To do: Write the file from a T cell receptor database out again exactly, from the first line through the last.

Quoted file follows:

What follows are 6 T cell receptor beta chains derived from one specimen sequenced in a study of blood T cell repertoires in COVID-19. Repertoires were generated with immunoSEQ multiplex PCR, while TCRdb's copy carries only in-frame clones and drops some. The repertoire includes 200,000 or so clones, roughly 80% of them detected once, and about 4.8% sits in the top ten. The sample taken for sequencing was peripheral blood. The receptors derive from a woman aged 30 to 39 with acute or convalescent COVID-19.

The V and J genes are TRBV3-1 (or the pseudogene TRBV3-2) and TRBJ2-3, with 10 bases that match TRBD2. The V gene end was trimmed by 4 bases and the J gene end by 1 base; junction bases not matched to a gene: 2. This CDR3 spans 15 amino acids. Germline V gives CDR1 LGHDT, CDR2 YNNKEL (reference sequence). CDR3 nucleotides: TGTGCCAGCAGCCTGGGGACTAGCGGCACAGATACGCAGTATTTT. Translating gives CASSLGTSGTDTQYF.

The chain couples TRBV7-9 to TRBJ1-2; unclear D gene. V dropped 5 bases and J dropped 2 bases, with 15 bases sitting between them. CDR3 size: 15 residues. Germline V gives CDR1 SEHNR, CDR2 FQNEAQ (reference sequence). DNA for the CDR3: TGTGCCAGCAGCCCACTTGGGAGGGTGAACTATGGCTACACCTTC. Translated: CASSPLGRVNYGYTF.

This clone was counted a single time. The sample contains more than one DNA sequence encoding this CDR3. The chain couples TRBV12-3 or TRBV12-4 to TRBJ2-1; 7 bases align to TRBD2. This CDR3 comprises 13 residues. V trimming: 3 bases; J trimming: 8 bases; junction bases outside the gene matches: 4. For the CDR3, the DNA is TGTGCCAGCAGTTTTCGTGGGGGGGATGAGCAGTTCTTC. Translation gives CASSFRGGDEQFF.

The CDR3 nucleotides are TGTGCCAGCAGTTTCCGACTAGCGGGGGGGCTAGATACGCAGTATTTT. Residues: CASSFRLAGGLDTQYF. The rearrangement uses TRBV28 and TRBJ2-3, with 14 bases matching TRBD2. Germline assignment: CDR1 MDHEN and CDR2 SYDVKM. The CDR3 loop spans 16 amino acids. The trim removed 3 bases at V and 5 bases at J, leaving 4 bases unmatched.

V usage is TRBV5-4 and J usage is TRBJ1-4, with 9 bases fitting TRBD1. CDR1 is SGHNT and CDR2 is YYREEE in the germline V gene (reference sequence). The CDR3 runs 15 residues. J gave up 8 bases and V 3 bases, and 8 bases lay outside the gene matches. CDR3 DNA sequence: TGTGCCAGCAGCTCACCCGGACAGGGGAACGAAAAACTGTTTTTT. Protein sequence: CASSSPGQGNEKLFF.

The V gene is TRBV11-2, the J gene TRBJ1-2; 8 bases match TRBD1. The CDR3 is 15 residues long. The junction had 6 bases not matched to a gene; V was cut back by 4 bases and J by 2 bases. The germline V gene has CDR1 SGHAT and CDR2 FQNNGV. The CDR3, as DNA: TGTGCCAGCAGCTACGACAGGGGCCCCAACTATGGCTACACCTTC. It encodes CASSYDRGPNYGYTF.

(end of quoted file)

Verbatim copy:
What follows are 6 T cell receptor beta chains derived from one specimen sequenced in a study of blood T cell repertoires in COVID-19. Repertoires were generated with immunoSEQ multiplex PCR, while TCRdb's copy carries only in-frame clones and drops some. The repertoire includes 200,000 or so clones, roughly 80% of them detected once, and about 4.8% sits in the top ten. The sample taken for sequencing was peripheral blood. The receptors derive from a woman aged 30 to 39 with acute or convalescent COVID-19.

The V and J genes are TRBV3-1 (or the pseudogene TRBV3-2) and TRBJ2-3, with 10 bases that match TRBD2. The V gene end was trimmed by 4 bases and the J gene end by 1 base; junction bases not matched to a gene: 2. This CDR3 spans 15 amino acids. Germline V gives CDR1 LGHDT, CDR2 YNNKEL (reference sequence). CDR3 nucleotides: TGTGCCAGCAGCCTGGGGACTAGCGGCACAGATACGCAGTATTTT. Translating gives CASSLGTSGTDTQYF.

The chain couples TRBV7-9 to TRBJ1-2; unclear D gene. V dropped 5 bases and J dropped 2 bases, with 15 bases sitting between them. CDR3 size: 15 residues. Germline V gives CDR1 SEHNR, CDR2 FQNEAQ (reference sequence). DNA for the CDR3: TGTGCCAGCAGCCCACTTGGGAGGGTGAACTATGGCTACACCTTC. Translated: CASSPLGRVNYGYTF.

This clone was counted a single time. The sample contains more than one DNA sequence encoding this CDR3. The chain couples TRBV12-3 or TRBV12-4 to TRBJ2-1; 7 bases align to TRBD2. This CDR3 comprises 13 residues. V trimming: 3 bases; J trimming: 8 bases; junction bases outside the gene matches: 4. For the CDR3, the DNA is TGTGCCAGCAGTTTTCGTGGGGGGGATGAGCAGTTCTTC. Translation gives CASSFRGGDEQFF.

The CDR3 nucleotides are TGTGCCAGCAGTTTCCGACTAGCGGGGGGGCTAGATACGCAGTATTTT. Residues: CASSFRLAGGLDTQYF. The rearrangement uses TRBV28 and TRBJ2-3, with 14 bases matching TRBD2. Germline assignment: CDR1 MDHEN and CDR2 SYDVKM. The CDR3 loop spans 16 amino acids. The trim removed 3 bases at V and 5 bases at J, leaving 4 bases unmatched.

V usage is TRBV5-4 and J usage is TRBJ1-4, with 9 bases fitting TRBD1. CDR1 is SGHNT and CDR2 is YYREEE in the germline V gene (reference sequence). The CDR3 runs 15 residues. J gave up 8 bases and V 3 bases, and 8 bases lay outside the gene matches. CDR3 DNA sequence: TGTGCCAGCAGCTCACCCGGACAGGGGAACGAAAAACTGTTTTTT. Protein sequence: CASSSPGQGNEKLFF.

The V gene is TRBV11-2, the J gene TRBJ1-2; 8 bases match TRBD1. The CDR3 is 15 residues long. The junction had 6 bases not matched to a gene; V was cut back by 4 bases and J by 2 bases. The germline V gene has CDR1 SGHAT and CDR2 FQNNGV. The CDR3, as DNA: TGTGCCAGCAGCTACGACAGGGGCCCCAACTATGGCTACACCTTC. It encodes CASSYDRGPNYGYTF.